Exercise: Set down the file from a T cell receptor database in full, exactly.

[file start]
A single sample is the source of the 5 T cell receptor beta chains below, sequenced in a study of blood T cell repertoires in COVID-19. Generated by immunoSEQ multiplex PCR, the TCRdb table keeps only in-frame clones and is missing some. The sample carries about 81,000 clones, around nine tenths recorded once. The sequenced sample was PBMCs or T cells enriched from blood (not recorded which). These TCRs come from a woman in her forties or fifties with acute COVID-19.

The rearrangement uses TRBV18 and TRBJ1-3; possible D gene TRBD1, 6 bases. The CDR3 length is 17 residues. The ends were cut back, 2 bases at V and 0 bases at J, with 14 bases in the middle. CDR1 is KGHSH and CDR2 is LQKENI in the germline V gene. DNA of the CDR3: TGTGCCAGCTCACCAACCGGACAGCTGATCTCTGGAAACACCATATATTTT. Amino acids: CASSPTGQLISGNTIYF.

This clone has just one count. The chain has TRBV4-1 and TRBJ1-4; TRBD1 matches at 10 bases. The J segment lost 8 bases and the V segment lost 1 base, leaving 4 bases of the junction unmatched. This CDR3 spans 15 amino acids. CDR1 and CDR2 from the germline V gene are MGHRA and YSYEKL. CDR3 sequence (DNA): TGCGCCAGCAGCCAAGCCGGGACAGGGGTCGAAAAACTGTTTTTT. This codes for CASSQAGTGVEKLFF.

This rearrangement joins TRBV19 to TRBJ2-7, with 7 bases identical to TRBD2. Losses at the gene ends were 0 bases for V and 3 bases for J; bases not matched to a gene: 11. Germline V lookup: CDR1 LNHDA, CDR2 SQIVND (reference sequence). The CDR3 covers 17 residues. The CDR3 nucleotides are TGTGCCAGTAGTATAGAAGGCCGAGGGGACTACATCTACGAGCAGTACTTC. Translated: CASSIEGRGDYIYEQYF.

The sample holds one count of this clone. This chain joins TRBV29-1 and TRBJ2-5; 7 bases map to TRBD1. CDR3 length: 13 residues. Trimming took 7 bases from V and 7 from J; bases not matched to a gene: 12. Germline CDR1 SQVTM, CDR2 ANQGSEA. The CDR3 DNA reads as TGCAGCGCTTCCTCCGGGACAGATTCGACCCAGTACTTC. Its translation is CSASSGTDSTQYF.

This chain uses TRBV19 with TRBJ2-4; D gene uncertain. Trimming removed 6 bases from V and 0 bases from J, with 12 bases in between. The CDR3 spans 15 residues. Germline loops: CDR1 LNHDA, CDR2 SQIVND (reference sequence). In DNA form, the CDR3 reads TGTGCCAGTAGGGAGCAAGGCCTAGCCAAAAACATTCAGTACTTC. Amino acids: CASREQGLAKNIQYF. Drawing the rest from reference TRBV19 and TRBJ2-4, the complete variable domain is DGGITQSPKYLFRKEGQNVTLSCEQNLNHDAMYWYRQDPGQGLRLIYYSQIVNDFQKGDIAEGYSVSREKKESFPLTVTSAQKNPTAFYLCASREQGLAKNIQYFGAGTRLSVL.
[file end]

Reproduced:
A single sample is the source of the 5 T cell receptor beta chains below, sequenced in a study of blood T cell repertoires in COVID-19. Generated by immunoSEQ multiplex PCR, the TCRdb table keeps only in-frame clones and is missing some. The sample carries about 81,000 clones, around nine tenths recorded once. The sequenced sample was PBMCs or T cells enriched from blood (not recorded which). These TCRs come from a woman in her forties or fifties with acute COVID-19.

The rearrangement uses TRBV18 and TRBJ1-3; possible D gene TRBD1, 6 bases. The CDR3 length is 17 residues. The ends were cut back, 2 bases at V and 0 bases at J, with 14 bases in the middle. CDR1 is KGHSH and CDR2 is LQKENI in the germline V gene. DNA of the CDR3: TGTGCCAGCTCACCAACCGGACAGCTGATCTCTGGAAACACCATATATTTT. Amino acids: CASSPTGQLISGNTIYF.

This clone has just one count. The chain has TRBV4-1 and TRBJ1-4; TRBD1 matches at 10 bases. The J segment lost 8 bases and the V segment lost 1 base, leaving 4 bases of the junction unmatched. This CDR3 spans 15 amino acids. CDR1 and CDR2 from the germline V gene are MGHRA and YSYEKL. CDR3 sequence (DNA): TGCGCCAGCAGCCAAGCCGGGACAGGGGTCGAAAAACTGTTTTTT. This codes for CASSQAGTGVEKLFF.

This rearrangement joins TRBV19 to TRBJ2-7, with 7 bases identical to TRBD2. Losses at the gene ends were 0 bases for V and 3 bases for J; bases not matched to a gene: 11. Germline V lookup: CDR1 LNHDA, CDR2 SQIVND (reference sequence). The CDR3 covers 17 residues. The CDR3 nucleotides are TGTGCCAGTAGTATAGAAGGCCGAGGGGACTACATCTACGAGCAGTACTTC. Translated: CASSIEGRGDYIYEQYF.

The sample holds one count of this clone. This chain joins TRBV29-1 and TRBJ2-5; 7 bases map to TRBD1. CDR3 length: 13 residues. Trimming took 7 bases from V and 7 from J; bases not matched to a gene: 12. Germline CDR1 SQVTM, CDR2 ANQGSEA. The CDR3 DNA reads as TGCAGCGCTTCCTCCGGGACAGATTCGACCCAGTACTTC. Its translation is CSASSGTDSTQYF.

This chain uses TRBV19 with TRBJ2-4; D gene uncertain. Trimming removed 6 bases from V and 0 bases from J, with 12 bases in between. The CDR3 spans 15 residues. Germline loops: CDR1 LNHDA, CDR2 SQIVND (reference sequence). In DNA form, the CDR3 reads TGTGCCAGTAGGGAGCAAGGCCTAGCCAAAAACATTCAGTACTTC. Amino acids: CASREQGLAKNIQYF. Drawing the rest from reference TRBV19 and TRBJ2-4, the complete variable domain is DGGITQSPKYLFRKEGQNVTLSCEQNLNHDAMYWYRQDPGQGLRLIYYSQIVNDFQKGDIAEGYSVSREKKESFPLTVTSAQKNPTAFYLCASREQGLAKNIQYFGAGTRLSVL.